Calvinist Casterbridge

The Mayor of Casterbridge (1886) by Thomas Hardy (1840-1928)

From the worldview that contains a culture, whether a village or global in scope, one can predict human behavior and the general outcome of the narrative. The details, of course, cannot be anticipated but the general direction, e.g., sustainable or unsustainable, can be clearly seen. Will the “villagers” be able to survive in the long term or will their life’s experience gradually grow darker and darker. The worldview that Thomas Hardy was contained in was conservative “Calvinist” Christianity. This is all we need to know to fill in the details of the story, the seeds have been planted—the harvest is predictable.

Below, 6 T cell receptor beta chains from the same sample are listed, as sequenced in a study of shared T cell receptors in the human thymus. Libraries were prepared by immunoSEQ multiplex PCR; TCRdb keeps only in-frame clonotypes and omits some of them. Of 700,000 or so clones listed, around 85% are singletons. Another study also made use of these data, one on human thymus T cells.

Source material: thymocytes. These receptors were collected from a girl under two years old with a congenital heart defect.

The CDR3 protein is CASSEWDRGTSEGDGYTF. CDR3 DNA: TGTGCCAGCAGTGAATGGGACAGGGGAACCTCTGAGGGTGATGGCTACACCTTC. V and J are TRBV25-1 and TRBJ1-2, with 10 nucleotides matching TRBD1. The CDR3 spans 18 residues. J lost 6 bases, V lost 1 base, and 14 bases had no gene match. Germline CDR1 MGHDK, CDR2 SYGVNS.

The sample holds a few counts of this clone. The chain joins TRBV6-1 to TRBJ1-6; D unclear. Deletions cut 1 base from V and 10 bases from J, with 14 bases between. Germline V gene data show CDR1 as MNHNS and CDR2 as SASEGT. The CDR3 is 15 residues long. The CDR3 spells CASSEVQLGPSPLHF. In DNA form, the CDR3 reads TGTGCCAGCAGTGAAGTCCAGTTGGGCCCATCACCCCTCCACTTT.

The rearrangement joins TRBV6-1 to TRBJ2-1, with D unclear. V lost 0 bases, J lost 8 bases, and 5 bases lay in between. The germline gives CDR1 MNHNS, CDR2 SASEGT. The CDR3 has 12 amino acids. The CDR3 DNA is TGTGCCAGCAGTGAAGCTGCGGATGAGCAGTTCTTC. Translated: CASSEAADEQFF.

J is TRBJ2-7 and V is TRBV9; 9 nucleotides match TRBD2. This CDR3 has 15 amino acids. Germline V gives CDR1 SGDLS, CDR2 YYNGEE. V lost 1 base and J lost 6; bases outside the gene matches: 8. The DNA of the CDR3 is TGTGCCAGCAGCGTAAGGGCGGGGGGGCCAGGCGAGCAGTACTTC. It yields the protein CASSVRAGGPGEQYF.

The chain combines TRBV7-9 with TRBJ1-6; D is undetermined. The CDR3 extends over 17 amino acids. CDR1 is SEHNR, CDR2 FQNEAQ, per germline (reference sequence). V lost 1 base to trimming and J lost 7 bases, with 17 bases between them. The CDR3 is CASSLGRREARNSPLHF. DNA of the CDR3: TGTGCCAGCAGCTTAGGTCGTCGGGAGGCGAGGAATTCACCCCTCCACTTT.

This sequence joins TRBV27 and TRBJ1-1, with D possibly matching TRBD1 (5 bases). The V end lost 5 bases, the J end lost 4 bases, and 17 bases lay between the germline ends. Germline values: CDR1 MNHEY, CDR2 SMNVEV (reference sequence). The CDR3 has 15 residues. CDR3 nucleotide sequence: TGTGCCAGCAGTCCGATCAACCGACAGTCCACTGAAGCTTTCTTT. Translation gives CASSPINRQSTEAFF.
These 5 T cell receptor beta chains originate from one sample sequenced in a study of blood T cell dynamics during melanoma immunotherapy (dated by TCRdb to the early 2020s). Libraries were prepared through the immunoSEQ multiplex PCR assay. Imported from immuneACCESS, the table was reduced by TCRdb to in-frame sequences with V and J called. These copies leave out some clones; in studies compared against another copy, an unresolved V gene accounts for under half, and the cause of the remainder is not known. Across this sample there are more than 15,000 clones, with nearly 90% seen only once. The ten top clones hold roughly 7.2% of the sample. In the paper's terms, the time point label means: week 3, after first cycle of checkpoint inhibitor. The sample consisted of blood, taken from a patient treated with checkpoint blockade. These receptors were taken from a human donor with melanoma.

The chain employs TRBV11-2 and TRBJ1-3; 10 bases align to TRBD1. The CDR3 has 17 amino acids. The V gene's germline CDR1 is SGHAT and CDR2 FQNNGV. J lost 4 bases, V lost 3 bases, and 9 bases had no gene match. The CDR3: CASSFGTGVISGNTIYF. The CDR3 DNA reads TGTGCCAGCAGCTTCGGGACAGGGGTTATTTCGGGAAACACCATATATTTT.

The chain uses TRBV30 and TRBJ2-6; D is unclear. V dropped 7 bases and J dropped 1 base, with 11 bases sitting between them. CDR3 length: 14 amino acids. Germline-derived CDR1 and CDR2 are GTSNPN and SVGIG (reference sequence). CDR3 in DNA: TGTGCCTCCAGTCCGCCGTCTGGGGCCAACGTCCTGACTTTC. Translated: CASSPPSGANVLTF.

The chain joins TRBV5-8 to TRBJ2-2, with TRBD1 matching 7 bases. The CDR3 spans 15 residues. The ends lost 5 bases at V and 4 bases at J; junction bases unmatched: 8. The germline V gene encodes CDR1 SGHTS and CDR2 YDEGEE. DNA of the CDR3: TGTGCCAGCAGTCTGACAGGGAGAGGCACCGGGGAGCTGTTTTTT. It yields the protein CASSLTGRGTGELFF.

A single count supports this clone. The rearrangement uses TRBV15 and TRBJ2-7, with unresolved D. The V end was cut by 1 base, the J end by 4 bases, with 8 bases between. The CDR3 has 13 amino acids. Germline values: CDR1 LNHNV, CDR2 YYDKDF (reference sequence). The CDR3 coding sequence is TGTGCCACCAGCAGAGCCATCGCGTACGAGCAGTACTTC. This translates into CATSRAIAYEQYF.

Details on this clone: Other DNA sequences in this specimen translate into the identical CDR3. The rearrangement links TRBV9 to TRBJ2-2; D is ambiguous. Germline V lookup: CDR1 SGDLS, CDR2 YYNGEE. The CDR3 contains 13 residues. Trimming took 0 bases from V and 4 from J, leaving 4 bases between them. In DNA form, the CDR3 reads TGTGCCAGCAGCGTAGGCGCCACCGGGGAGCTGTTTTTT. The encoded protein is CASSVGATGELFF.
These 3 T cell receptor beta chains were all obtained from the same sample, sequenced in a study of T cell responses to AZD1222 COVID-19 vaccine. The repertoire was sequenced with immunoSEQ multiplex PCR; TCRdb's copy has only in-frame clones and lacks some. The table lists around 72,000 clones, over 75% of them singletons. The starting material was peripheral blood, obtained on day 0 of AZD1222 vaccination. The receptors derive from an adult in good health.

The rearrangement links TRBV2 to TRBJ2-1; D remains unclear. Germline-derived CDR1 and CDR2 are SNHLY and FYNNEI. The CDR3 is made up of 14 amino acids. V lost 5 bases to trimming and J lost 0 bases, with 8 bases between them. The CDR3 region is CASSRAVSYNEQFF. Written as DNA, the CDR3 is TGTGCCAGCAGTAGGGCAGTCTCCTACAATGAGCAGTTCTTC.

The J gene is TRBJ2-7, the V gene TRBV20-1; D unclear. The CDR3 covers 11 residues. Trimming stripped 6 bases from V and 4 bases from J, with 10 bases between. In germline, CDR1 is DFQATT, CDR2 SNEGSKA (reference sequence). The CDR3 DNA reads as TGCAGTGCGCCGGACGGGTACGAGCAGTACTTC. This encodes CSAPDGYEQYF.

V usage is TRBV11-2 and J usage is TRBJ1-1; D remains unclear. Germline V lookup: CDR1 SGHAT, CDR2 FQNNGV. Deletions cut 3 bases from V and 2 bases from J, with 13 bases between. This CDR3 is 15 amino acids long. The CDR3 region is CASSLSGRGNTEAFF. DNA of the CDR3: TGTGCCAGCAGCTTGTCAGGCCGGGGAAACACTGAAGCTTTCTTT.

By the end of chapter two in Hardy’s novel, as in the prologue of a Greek tragedy, all but the specific elements of the story have been foreshadowed. “Hardy’s philosophy dramatizes the human condition as a struggle between man and man and between man and his fate. Usually it is fate—or the arbitrary forces of the universe—that wins. Fate is all-powerful and in its blindness human suffering is of no importance. This malevolence of fate certainly seems at times to be demonstrated in The Mayor of Casterbridge.” The term fate in 19th century England is another word for the reward or punishment of a judgmental God. This element in the P-B worldview is itself a fundamental cause of human suffering and does not exist in P-A. In a word it is an illusion.